[1211.0038] Black hole solutions of modified gravity theories

Authors: Yannis Bardoux

Date: 31 Oct 2012

Abstract: The main interest of the work exposed in this thesis is to explore hairy black holes in a more general framework than General Relativity by taking into account the presence of a cosmological constant, of higher dimensions, of exotic matter fields or of higher curvature terms. These extensions to General Relativity can be derived in the context of String Theory. It is also by studying natural extensions to General Relativity that we can more deeply understand the theory of Einstein. Firstly, we will display the theory of General Relativity with its building blocks in particular and we will give the mathematical tools that we need afterwards. Then, a first extension will be detailed with the introduction of higher dimensions and p-form fields which constitute the natural generalization of the electromagnetic interaction. We will build in this framework new static black hole solutions where p-form fields allow to shape the geometry of the horizon. Secondly, we will present the general extension of Einstein theory in any dimension which produces second order field equations: Lovelock theory. We will determine in this context a large class of solutions in dimension 6 for which the theory is reduced to Einstein-Gauss-Bonnet theory with the presence of p-form fields. Thirdly, we will study a generalization of General Relativity in dimension 4 whose modification is induced by a conformally coupled scalar field. We will namely exhibit a new black hole solution with a flat horizon in the presence of axionic fields. To conclude this thesis, thermodynamical aspects of these gravitational theories will be studied. In this way, we will be able to determine the mass and the charges of these new solutions and we will examine phase transition phenomena in the presence of a conformally scalar field.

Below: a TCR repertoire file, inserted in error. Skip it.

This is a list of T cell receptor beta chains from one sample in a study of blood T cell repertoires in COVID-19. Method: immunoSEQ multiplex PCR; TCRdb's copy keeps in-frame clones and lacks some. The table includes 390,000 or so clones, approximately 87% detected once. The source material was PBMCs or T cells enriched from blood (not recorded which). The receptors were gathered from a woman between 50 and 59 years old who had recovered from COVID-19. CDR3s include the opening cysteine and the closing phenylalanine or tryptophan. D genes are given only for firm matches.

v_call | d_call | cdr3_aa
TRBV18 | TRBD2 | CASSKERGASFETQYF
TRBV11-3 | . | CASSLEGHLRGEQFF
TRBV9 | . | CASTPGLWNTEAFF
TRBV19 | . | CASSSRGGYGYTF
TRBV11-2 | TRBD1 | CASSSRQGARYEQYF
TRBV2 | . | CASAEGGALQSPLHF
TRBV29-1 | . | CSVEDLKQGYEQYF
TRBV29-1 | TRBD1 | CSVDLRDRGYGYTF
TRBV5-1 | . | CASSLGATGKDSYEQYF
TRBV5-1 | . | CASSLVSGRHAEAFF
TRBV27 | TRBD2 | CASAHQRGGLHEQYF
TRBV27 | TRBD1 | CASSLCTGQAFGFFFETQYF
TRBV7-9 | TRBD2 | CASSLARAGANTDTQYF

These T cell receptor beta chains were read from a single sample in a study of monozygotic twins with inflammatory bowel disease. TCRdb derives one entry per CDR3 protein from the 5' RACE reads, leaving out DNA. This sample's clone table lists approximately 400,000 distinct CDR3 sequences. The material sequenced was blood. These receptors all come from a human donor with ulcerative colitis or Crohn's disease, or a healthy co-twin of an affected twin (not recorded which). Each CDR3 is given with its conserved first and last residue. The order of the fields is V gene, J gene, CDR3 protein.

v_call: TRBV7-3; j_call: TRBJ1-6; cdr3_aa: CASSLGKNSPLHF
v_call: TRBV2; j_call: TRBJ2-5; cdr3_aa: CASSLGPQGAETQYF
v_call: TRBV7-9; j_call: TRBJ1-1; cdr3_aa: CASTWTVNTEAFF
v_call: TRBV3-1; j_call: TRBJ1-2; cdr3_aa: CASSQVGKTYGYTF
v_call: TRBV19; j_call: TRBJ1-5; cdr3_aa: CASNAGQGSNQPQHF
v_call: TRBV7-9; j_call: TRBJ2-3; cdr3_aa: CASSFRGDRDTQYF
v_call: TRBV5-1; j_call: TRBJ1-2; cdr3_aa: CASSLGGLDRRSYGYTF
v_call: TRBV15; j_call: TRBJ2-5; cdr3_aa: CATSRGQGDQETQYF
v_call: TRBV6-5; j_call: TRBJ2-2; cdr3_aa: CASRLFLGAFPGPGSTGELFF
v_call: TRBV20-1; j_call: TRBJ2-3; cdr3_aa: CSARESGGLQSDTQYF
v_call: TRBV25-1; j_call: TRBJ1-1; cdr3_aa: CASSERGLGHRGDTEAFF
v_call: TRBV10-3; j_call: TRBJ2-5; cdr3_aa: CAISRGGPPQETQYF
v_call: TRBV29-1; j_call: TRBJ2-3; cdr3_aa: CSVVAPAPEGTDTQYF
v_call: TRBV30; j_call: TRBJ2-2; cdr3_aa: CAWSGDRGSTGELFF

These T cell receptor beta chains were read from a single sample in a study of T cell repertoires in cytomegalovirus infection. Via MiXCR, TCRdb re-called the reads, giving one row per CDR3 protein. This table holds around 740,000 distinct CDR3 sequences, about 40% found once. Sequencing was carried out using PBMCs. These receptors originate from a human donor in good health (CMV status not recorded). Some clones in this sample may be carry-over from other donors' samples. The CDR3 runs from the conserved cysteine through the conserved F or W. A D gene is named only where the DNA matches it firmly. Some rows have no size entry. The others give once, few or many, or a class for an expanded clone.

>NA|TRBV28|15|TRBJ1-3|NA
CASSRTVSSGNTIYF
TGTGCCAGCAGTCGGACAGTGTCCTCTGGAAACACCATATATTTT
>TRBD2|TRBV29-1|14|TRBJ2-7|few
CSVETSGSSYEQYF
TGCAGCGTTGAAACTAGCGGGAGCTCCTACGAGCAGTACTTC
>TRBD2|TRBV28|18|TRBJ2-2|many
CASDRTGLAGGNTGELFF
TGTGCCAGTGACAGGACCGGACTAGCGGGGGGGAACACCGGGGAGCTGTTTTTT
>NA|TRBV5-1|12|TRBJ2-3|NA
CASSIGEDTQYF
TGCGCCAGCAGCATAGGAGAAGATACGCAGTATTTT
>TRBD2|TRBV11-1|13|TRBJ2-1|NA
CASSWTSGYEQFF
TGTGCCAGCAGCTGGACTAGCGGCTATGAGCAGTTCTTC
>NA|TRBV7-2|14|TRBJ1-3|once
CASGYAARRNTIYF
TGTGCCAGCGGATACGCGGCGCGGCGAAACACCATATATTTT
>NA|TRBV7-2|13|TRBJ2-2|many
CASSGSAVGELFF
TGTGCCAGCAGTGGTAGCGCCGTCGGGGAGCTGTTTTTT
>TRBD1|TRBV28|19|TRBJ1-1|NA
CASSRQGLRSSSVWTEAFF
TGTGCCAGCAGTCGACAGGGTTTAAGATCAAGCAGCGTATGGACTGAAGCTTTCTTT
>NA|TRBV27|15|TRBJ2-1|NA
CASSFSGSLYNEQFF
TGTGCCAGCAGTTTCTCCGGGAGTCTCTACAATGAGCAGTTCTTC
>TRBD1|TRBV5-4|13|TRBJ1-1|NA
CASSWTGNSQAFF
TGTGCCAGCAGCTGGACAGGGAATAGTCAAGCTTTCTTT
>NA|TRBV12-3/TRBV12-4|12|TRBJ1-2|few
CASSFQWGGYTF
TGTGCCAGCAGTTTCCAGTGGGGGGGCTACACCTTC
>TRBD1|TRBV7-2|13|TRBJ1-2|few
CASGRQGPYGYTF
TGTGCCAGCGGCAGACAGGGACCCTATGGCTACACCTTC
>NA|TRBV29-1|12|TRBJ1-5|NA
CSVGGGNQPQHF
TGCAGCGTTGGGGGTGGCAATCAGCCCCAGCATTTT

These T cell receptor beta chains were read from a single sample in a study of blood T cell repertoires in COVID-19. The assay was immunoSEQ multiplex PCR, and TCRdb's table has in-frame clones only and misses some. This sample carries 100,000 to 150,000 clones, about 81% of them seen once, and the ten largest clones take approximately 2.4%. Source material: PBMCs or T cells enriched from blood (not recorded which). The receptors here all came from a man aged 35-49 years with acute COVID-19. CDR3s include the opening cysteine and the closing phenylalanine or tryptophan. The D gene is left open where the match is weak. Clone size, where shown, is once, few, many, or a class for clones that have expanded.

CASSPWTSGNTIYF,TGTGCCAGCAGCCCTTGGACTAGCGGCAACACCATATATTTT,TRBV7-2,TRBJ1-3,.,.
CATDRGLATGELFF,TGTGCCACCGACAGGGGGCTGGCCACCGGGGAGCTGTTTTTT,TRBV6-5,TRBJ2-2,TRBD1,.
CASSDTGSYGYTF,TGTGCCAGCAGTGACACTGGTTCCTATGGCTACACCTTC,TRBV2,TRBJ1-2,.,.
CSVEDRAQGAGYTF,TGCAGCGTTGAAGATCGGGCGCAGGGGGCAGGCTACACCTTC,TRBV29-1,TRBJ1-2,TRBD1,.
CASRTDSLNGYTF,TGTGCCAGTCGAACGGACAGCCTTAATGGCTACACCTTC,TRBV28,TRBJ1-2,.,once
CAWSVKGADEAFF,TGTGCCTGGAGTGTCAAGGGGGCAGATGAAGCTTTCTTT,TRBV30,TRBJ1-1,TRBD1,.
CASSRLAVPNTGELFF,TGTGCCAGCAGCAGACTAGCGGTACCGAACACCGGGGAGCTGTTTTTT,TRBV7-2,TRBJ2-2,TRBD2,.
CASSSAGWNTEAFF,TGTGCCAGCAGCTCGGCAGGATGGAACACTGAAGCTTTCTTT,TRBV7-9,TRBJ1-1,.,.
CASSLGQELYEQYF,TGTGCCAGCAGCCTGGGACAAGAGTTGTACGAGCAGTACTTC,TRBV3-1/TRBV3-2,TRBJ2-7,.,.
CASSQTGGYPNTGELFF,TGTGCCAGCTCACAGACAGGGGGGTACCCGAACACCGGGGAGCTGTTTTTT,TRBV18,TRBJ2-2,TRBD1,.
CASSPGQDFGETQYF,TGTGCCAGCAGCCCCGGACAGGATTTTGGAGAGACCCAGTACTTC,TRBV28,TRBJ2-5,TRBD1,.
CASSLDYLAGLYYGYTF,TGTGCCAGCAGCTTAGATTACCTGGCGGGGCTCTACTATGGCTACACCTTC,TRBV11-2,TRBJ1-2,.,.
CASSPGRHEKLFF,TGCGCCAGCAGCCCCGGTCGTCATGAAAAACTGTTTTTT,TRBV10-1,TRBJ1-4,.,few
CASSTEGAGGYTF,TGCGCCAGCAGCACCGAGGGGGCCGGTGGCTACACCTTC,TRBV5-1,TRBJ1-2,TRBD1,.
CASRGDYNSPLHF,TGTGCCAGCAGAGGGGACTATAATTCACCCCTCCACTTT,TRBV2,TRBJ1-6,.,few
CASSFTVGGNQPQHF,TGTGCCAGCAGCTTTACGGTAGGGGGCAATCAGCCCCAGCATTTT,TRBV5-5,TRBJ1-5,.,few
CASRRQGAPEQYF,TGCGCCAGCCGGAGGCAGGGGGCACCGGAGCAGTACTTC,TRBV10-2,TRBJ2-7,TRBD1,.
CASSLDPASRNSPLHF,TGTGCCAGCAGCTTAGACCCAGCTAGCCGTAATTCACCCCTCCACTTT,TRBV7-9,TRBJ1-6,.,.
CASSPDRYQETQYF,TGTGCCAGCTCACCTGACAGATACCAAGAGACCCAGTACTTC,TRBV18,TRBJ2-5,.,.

abs pdf

Nov 05, 2012

1211.0038 (/preprints)
2012-11-05, 08:48 [edit]


  Login:   Password:   [rss] [cc] [w3] [css]

© M. Vallisneri 2012 — last modified on 2010/01/29

Tantum in modicis, quantum in maximis